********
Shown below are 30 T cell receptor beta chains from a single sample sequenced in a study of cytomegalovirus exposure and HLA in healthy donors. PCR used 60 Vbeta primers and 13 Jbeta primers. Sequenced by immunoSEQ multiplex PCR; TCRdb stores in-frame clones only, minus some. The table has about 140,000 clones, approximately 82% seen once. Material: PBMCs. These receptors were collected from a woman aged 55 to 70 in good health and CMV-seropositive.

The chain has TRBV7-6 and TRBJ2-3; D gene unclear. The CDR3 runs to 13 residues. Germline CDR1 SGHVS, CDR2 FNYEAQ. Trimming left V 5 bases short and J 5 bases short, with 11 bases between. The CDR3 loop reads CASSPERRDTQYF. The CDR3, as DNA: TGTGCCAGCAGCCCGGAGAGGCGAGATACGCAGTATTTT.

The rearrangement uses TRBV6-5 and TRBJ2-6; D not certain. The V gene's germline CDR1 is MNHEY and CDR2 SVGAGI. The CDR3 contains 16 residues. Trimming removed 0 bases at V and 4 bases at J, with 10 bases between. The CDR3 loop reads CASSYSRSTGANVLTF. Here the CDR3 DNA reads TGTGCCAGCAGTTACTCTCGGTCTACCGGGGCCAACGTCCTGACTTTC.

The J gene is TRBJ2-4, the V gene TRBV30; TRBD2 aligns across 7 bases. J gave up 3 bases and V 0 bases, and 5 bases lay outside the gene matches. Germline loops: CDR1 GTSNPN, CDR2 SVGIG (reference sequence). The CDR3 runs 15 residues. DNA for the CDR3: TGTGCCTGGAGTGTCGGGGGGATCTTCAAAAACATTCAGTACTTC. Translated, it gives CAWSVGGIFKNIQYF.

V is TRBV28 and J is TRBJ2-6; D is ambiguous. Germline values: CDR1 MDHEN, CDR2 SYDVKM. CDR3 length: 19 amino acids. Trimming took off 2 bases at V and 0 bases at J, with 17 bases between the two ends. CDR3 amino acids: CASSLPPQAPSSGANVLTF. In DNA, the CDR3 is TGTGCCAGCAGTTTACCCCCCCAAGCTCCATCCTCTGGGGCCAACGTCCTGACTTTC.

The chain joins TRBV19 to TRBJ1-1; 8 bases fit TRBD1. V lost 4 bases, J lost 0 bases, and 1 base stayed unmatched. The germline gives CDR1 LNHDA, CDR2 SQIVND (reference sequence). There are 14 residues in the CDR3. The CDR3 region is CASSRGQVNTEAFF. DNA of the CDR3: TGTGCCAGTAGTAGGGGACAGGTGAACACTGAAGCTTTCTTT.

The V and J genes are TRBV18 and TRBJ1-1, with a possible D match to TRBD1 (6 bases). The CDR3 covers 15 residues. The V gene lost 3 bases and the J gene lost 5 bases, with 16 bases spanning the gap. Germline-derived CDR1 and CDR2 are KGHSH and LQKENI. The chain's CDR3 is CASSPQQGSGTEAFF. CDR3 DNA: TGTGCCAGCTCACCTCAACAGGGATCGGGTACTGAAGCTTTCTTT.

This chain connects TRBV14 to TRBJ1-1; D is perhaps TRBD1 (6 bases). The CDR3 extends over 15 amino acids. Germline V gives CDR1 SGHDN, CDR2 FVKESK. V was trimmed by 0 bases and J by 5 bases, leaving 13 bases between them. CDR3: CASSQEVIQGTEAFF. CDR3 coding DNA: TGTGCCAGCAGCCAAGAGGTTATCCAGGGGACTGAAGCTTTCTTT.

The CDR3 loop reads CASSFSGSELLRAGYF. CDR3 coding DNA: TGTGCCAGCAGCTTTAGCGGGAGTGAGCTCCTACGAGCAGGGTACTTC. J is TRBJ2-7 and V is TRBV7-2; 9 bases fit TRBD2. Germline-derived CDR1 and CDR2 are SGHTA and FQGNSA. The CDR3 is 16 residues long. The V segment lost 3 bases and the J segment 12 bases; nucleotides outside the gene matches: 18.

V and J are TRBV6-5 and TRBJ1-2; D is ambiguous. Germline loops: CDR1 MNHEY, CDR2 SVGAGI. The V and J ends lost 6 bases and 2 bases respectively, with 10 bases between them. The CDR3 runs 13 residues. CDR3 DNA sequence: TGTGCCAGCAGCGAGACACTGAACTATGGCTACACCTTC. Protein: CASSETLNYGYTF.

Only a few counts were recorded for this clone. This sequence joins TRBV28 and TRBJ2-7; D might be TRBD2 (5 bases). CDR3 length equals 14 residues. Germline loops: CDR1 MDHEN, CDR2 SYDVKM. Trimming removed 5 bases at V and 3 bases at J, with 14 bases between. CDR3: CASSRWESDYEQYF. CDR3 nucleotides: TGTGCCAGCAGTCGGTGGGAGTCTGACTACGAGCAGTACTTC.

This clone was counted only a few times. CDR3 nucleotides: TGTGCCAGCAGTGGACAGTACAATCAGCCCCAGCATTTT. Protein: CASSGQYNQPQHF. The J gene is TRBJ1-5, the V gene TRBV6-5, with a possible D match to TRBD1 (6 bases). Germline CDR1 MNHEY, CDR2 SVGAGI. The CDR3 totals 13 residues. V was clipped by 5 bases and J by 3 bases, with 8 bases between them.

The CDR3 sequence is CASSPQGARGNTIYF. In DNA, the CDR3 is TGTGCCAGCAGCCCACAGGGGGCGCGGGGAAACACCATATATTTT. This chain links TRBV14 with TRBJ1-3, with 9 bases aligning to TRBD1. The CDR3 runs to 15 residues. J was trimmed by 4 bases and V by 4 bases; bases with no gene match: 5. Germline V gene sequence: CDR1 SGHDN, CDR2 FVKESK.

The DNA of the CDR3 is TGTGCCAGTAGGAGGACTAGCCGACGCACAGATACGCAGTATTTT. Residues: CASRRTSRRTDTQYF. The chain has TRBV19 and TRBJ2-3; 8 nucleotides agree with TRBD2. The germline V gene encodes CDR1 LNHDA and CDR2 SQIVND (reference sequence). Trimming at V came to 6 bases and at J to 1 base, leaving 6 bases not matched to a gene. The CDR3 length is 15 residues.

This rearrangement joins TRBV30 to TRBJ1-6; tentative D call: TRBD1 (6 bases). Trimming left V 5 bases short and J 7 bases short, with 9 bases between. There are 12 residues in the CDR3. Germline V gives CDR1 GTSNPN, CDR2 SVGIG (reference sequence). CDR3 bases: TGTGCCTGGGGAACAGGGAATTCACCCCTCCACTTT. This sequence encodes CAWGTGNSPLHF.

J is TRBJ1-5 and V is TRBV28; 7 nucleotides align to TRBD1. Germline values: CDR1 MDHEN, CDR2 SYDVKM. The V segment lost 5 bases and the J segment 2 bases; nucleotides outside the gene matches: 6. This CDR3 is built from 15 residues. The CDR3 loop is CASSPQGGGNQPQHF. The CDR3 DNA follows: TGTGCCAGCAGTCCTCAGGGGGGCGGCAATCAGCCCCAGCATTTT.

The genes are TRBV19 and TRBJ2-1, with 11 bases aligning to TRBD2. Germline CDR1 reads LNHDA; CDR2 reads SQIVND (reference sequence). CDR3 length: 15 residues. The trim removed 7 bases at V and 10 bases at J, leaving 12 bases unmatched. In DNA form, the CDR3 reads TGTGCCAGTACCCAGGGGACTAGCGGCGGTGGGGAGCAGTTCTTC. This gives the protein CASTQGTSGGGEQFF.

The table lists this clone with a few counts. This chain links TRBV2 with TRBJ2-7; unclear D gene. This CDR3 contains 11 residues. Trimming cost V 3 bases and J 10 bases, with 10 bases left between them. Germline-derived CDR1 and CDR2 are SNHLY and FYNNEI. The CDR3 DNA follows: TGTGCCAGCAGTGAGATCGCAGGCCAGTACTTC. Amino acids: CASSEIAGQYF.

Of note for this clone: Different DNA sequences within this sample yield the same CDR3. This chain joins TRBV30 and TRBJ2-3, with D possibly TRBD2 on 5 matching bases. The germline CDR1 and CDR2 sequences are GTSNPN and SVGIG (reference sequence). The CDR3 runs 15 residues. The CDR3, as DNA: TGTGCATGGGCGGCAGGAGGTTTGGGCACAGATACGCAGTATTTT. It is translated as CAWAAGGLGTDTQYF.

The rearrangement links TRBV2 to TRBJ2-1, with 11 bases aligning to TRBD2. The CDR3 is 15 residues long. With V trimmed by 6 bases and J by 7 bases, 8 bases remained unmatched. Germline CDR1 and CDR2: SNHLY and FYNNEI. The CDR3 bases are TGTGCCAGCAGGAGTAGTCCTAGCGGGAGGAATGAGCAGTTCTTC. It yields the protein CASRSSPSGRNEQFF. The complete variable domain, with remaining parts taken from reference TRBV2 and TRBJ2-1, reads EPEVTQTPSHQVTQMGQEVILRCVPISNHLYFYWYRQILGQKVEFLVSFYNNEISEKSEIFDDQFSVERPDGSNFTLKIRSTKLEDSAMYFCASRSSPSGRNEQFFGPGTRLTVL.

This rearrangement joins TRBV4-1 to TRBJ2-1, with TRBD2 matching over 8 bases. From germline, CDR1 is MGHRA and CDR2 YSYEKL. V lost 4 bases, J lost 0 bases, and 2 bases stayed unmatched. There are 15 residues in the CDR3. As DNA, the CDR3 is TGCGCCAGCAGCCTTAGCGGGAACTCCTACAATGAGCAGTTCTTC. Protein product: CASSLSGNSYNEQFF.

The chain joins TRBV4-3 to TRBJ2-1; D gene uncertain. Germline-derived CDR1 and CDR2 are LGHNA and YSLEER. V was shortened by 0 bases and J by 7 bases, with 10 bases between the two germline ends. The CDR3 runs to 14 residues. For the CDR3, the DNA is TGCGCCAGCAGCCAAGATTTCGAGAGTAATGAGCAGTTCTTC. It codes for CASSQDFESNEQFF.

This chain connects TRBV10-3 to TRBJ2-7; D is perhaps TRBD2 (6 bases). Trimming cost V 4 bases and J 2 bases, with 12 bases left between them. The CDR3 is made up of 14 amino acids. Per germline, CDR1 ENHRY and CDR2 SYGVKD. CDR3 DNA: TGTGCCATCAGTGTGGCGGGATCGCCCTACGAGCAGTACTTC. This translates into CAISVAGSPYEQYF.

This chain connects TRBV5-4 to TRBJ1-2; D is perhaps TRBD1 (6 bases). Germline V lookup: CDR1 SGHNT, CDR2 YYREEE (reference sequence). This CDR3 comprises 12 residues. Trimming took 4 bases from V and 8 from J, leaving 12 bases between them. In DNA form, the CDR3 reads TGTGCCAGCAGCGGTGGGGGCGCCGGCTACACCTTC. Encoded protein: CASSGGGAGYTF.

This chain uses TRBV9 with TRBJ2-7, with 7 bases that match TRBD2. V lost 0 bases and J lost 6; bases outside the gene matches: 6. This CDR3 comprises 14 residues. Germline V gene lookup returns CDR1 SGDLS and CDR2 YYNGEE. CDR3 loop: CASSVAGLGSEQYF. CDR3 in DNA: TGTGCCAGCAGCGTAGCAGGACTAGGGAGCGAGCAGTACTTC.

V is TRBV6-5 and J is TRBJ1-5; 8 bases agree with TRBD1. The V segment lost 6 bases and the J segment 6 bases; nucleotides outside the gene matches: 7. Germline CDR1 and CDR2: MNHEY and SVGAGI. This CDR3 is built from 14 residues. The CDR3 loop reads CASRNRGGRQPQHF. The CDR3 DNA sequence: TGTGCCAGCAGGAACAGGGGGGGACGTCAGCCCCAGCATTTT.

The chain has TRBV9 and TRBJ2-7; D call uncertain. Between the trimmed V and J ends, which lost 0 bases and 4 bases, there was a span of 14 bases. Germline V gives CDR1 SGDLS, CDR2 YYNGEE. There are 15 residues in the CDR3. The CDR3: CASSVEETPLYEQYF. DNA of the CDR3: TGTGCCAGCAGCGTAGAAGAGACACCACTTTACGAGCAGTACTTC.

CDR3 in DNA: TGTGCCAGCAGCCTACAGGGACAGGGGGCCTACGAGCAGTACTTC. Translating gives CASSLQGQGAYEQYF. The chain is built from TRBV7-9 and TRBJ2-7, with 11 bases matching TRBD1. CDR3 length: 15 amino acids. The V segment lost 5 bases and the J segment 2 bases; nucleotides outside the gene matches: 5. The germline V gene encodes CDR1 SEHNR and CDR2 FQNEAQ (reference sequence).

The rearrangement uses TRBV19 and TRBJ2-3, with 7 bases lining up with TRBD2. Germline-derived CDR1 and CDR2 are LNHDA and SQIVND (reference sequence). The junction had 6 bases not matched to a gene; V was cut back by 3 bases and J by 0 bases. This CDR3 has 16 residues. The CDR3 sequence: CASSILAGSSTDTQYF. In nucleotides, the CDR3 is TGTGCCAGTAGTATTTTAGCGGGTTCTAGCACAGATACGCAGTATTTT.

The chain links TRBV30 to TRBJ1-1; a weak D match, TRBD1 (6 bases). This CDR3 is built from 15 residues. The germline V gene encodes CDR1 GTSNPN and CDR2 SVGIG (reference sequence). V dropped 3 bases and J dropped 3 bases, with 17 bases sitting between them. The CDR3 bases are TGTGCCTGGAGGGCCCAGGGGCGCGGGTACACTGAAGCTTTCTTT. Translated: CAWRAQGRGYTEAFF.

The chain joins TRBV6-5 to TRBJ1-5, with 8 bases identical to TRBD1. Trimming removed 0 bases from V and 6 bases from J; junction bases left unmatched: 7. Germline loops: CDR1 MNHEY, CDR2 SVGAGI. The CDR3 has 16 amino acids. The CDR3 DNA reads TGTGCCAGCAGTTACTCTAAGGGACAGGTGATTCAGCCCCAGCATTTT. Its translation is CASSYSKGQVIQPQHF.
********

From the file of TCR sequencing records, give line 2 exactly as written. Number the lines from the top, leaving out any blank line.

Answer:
The chain has TRBV7-6 and TRBJ2-3; D gene unclear. The CDR3 runs to 13 residues. Germline CDR1 SGHVS, CDR2 FNYEAQ. Trimming left V 5 bases short and J 5 bases short, with 11 bases between. The CDR3 loop reads CASSPERRDTQYF. The CDR3, as DNA: TGTGCCAGCAGCCCGGAGAGGCGAGATACGCAGTATTTT.